Final on Theories of Language Acquisition
You are a teacher's assistant at a local university.
Prepare a review for the class using a 10- to 15-slide Microsoft® PowerPoint® presentation for the upcoming final on theories of language acquisition.
Include information about the structure and function of language.© BrainMass Inc. brainmass.com July 15, 2018, 7:20 pm ad1c9bdddf
*Various theories of language are the driving force in explaining the ways of grammatical function. Most researchers acknowledge that both nature and nurture play a role in language acquisition; however, other theories focus on transitional language that is shaped to be learned by the next generation. The elements of a language include vocabulary, phonological components, grammatical structures, and writing systems. Researchers define language acquisition into two categories: first-language acquisition and second-language acquisition. The first language is the language an individual speaks from the origin of this native tongue. An example is Second Language acquisition involves learning another language in addition to one's own native language (e.g., English as first language; Spanish as second language or vice versa).
Research suggests that environmental and psychological barriers for persons learning English as a second language (ESL). For instance, Choi (2009) reported problems for Asian students in learning a second language that was related to their identity. He asserts that problems occur "as students move between environments, one with their native language, and one with a second language that engages their culture identity development" (p. 131). The studies show that individual differences in second language acquisition are related to language-specific phonological skills. For instance, the study suggests that children who are bilingual excel on tasks that require control attention when compared with monolingual persons (p. 3).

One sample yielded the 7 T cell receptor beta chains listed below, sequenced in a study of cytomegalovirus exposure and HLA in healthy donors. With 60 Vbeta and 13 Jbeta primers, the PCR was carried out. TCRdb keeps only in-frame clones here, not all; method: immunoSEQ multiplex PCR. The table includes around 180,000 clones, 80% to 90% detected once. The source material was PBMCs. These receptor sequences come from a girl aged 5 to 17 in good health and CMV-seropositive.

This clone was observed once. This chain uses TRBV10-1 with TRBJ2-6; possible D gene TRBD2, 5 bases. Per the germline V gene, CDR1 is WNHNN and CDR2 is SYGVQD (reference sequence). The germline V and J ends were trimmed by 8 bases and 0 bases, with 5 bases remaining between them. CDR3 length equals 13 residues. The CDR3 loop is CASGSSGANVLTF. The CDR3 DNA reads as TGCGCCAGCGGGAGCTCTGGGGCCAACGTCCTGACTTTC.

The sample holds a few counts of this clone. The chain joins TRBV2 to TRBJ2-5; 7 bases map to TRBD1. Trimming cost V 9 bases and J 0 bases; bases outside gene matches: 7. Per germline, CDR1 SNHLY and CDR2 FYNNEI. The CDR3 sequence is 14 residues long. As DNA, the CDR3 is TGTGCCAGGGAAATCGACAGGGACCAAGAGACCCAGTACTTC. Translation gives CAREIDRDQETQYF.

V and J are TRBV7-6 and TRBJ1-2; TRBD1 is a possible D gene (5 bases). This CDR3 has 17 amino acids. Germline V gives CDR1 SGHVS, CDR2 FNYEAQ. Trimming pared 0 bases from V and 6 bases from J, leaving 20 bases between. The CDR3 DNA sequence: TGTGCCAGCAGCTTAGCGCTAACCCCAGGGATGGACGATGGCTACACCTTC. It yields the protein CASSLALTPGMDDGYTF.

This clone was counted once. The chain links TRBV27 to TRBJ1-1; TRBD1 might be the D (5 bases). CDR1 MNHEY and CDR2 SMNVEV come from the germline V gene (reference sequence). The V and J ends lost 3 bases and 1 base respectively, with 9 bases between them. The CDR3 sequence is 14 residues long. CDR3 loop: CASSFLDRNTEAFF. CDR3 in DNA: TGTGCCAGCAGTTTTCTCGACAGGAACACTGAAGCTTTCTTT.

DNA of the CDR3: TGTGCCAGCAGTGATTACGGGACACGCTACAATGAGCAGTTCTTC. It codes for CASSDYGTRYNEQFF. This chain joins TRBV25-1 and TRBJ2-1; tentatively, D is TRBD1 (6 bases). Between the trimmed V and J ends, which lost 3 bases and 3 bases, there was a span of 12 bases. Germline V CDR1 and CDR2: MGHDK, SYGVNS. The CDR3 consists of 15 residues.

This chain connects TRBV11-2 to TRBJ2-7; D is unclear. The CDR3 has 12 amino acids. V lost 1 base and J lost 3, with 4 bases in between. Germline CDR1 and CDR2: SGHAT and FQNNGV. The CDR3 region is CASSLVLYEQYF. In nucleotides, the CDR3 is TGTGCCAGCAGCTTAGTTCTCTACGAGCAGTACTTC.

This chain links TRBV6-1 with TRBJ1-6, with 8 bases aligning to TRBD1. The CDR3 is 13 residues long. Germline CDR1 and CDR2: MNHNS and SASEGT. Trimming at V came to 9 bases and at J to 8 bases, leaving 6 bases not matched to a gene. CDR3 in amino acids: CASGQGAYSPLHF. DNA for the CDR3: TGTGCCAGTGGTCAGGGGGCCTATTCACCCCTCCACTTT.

Other scholars argue that learning a second language extends beyond simply knowing or understanding linguistic rules, but includes knowing the learners' abilities, experiences and culture as well. Based on Whorf's (1956 as cited in Tohidian and Tabatabaie, 2011) hypothesis, all languages share a high degree of differentiation in some domain, and low degrees in others. Future research shows that while there are universal constructions in some language categories, the manner in which one perceives and remembers objects is related to the terms they use to refer to the objects. On this basis, as Tohidian and Tabatabaie, it is necessary to ...
This solution describes the structures and principles of language associated with theories of language acquisition.